Quick draw in executive race Howard County: Yeager's early zinger on Gray portends hard-fought primary next year.

THE BALTIMORE SUN

WE ARE 17 MONTHS from the 1998 general election, which means that Howard County Democrats may self-destruct in record time. Already percolating is a bitter battle in the race for county executive between the party's standard-bearer, Councilman C. Vernon Gray, and former state Sen. Thomas M. Yeager.

Mr. Yeager came out of his corner swinging at his rival, tagging him with the label "extremely liberal," which both men know can be hazardous to a candidate's political health.

Mr. Gray will avoid this description like poison as he tries to survive a primary unblemished enough to run a credible campaign for executive of an increasingly conservative county against the eventual Republican nominee.

Mr. Gray was not promised a free ride to the general election. He already must have been concerned about the possible candidacy of U.S. Attorney Lynne Ann Battaglia, who would bring powerhouse credentials to the table as Maryland's top federal prosecutor. But Mr. Yeager's early zinger probably caught Mr. Gray and the other Democratic Party faithful off guard.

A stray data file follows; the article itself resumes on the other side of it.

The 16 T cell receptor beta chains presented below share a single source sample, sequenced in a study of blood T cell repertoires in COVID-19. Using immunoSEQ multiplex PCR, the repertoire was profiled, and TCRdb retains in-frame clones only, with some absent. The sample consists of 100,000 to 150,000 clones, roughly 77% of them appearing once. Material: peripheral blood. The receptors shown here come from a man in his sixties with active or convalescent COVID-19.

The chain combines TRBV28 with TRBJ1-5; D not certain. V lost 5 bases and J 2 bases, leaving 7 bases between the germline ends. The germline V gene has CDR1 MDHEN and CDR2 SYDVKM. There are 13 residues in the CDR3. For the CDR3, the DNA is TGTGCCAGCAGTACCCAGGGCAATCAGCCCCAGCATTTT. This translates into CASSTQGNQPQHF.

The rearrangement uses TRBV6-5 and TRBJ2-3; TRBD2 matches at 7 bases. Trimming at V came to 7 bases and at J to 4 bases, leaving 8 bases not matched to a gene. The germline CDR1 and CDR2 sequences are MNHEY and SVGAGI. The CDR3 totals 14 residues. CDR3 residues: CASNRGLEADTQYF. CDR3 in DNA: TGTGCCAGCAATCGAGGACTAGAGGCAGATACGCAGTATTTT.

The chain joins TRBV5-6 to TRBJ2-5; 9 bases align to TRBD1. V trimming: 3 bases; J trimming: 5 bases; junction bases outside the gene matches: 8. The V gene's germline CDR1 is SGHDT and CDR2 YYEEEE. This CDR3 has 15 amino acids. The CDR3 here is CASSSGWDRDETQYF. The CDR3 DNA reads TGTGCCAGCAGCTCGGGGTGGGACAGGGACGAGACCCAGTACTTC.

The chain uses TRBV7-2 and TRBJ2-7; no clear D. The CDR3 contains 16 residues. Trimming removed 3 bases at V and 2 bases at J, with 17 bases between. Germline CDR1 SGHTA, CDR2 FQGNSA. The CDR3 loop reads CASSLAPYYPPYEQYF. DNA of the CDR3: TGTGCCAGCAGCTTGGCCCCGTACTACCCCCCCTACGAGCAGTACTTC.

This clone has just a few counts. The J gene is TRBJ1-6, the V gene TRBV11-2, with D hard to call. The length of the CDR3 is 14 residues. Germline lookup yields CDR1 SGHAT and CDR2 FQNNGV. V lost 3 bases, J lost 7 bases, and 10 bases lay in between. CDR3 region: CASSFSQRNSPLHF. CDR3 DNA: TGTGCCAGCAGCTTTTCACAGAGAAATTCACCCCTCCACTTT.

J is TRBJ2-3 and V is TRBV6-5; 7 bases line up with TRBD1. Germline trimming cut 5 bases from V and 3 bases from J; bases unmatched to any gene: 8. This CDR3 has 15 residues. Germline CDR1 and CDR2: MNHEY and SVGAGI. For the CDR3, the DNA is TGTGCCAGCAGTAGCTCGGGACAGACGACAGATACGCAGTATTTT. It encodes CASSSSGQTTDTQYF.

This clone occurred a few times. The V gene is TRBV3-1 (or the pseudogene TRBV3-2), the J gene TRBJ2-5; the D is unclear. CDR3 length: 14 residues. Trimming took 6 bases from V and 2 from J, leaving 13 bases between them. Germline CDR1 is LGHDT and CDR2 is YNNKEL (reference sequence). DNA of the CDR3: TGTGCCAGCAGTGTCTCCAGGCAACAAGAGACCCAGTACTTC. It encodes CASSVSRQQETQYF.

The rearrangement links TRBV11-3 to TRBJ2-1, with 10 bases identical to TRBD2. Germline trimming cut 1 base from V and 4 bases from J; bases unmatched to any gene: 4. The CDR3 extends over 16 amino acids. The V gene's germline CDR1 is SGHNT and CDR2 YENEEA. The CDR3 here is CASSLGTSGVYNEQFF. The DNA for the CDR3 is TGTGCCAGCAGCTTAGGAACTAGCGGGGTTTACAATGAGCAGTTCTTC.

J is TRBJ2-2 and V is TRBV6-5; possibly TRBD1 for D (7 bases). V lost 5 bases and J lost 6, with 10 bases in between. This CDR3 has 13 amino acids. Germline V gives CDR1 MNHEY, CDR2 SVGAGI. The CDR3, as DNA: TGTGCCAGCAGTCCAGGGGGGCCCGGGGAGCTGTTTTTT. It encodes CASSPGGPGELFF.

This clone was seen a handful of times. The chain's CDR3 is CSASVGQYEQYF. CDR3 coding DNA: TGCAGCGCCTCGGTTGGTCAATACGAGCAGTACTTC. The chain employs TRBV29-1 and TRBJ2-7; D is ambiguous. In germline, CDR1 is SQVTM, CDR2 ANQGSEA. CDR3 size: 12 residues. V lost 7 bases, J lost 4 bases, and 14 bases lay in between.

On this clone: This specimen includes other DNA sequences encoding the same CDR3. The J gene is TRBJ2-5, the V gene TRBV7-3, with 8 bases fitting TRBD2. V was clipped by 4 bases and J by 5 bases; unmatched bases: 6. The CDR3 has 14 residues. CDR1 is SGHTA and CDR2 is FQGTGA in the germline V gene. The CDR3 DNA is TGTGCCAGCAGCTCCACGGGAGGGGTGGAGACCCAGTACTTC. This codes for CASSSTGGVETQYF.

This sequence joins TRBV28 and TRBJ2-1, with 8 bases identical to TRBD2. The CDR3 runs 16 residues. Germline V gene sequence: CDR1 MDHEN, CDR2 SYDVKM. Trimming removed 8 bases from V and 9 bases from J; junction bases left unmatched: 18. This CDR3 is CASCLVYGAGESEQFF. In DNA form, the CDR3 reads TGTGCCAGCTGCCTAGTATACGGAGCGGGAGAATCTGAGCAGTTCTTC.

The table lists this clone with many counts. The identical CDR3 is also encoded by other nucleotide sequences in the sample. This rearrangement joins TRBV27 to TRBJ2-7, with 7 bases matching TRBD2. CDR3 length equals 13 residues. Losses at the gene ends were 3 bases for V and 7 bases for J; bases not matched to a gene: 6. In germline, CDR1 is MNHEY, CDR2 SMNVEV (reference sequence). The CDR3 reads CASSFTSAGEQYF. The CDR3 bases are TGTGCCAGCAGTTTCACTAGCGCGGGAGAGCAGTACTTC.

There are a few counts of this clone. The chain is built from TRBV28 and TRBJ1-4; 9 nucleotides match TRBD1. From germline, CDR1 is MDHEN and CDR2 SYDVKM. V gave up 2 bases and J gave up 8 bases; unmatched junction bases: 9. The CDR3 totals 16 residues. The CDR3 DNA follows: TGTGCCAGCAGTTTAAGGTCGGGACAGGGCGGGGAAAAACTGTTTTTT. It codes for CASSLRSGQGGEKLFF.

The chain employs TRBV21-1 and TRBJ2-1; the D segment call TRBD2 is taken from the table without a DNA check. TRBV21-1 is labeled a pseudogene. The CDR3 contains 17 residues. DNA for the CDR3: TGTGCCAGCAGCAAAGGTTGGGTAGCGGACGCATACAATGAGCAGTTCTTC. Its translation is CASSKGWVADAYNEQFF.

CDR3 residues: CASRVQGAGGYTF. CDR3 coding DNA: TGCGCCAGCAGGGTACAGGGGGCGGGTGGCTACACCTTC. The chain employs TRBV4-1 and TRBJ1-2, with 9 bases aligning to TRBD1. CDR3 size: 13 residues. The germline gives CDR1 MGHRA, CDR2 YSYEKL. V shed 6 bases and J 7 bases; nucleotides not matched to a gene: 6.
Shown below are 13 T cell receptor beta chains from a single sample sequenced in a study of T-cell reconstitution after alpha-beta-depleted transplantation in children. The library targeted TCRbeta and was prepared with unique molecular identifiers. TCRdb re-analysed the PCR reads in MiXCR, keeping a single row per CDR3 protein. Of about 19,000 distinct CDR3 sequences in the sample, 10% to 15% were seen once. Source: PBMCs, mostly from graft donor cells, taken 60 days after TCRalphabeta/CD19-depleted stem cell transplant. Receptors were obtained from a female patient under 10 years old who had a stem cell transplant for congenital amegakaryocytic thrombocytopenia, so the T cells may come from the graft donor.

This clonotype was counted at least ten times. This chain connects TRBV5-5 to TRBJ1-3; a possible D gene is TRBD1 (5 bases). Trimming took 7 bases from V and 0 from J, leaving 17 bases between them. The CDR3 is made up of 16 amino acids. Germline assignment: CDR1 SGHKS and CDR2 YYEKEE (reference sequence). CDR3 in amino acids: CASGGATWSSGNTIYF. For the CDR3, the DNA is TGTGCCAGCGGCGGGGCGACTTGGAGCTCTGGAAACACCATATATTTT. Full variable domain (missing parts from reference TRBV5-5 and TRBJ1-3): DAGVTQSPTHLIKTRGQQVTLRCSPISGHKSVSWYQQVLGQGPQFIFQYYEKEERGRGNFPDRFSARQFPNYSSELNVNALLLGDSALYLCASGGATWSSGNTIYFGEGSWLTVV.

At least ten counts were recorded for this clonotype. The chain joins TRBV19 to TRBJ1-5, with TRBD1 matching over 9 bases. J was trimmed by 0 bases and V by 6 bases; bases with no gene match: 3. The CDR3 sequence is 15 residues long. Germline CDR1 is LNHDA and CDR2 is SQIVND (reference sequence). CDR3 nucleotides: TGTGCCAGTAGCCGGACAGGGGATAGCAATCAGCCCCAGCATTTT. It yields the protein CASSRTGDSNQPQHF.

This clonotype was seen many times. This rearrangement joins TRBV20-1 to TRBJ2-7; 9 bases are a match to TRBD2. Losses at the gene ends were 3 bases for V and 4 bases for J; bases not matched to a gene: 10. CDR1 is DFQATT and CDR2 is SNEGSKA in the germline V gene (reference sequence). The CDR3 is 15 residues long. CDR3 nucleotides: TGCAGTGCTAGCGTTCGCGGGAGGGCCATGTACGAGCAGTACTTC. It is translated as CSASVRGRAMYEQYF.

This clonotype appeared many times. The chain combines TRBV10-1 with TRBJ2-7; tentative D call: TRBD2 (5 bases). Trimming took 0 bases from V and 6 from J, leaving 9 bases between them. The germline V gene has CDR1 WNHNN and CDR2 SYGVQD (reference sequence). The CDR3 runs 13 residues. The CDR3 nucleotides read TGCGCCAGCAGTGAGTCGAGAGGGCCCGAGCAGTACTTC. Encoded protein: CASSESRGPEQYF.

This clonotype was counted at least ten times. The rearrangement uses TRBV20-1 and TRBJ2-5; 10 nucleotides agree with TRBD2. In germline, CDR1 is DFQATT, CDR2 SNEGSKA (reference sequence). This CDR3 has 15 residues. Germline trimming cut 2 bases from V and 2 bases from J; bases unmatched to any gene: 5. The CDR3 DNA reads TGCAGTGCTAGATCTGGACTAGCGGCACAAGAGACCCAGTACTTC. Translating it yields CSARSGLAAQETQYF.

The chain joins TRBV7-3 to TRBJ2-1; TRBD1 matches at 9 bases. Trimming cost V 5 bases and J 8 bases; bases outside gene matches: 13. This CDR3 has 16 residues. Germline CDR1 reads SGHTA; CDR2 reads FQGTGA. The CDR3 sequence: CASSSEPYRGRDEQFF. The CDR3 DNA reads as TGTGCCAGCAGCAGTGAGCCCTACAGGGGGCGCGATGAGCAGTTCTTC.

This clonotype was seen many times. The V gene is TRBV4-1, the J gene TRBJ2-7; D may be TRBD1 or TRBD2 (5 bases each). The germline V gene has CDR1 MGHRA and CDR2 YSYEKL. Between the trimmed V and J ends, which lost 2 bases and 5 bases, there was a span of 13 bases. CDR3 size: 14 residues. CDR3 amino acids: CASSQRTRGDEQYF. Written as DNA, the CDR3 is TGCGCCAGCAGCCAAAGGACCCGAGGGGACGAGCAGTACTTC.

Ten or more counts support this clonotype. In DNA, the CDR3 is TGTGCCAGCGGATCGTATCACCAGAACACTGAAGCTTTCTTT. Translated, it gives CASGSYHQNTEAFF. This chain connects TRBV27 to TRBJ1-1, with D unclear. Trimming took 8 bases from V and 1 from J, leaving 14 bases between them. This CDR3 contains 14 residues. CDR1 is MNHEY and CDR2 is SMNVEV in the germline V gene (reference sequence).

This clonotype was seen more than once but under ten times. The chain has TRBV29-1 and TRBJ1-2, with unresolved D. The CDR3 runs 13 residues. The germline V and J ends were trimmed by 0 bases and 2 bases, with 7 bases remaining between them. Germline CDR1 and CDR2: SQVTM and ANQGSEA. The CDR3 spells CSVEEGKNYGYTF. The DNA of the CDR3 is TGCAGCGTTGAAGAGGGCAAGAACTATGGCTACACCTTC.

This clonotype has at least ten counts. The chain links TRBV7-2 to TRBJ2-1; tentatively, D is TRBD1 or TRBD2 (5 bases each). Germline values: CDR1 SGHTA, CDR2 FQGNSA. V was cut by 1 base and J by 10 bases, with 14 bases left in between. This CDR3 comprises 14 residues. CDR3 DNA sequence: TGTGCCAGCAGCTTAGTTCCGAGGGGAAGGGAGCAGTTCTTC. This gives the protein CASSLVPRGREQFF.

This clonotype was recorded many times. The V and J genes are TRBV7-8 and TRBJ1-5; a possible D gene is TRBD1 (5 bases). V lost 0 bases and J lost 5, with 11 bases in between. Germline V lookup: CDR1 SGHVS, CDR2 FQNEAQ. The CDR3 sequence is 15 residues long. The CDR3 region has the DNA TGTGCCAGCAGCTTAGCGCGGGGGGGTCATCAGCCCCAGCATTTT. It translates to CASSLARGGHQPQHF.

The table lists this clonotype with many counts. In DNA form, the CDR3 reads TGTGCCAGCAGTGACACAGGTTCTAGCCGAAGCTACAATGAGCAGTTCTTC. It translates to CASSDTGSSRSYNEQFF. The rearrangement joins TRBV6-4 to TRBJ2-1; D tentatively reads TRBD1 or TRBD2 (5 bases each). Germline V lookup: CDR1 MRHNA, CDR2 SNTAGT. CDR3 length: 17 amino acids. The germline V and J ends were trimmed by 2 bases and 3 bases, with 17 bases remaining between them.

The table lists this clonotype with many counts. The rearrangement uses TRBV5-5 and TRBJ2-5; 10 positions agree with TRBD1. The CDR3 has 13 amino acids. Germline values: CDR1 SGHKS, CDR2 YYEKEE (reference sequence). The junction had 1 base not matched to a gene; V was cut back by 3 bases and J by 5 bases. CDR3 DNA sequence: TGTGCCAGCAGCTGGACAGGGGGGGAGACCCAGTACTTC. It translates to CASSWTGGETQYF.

Mr. Yeager, however, is no stranger to in-party fighting. After then-Del. Virginia M. Thomas scored a landslide victory to oust him from his Senate seat in the 1994 primary, he supported Republican Martin G. Madden, who won the general election. Mr. Yeager could play the role of spoiler again. Even if Mr. Gray wins the primary, he will lose if Mr. Yeager hounds him with the "extremely liberal" tag. If that happens, the party's chances of recapturing the executive's seat next year could be nil.

Republicans may have a contentious primary of their own, with Dennis R. Schrader, chairman of the County Council, preparing to face off against Councilman Charles C. Feaga. The GOP, which has strategically captured political power in a county where Democratic voters still outnumber Republicans, would be delighted to see a Democratic slugfest.

Democrats in disarray fizzled when trying to wrest the county executive's seat from Republican Charles I. Ecker in 1994. They could not nominate a candidate strong enough to unify the party and electrify the electorate. The GOP could not be happier that Democrats so far haven't done much to change their ways.

Pub Date: 6/13/97

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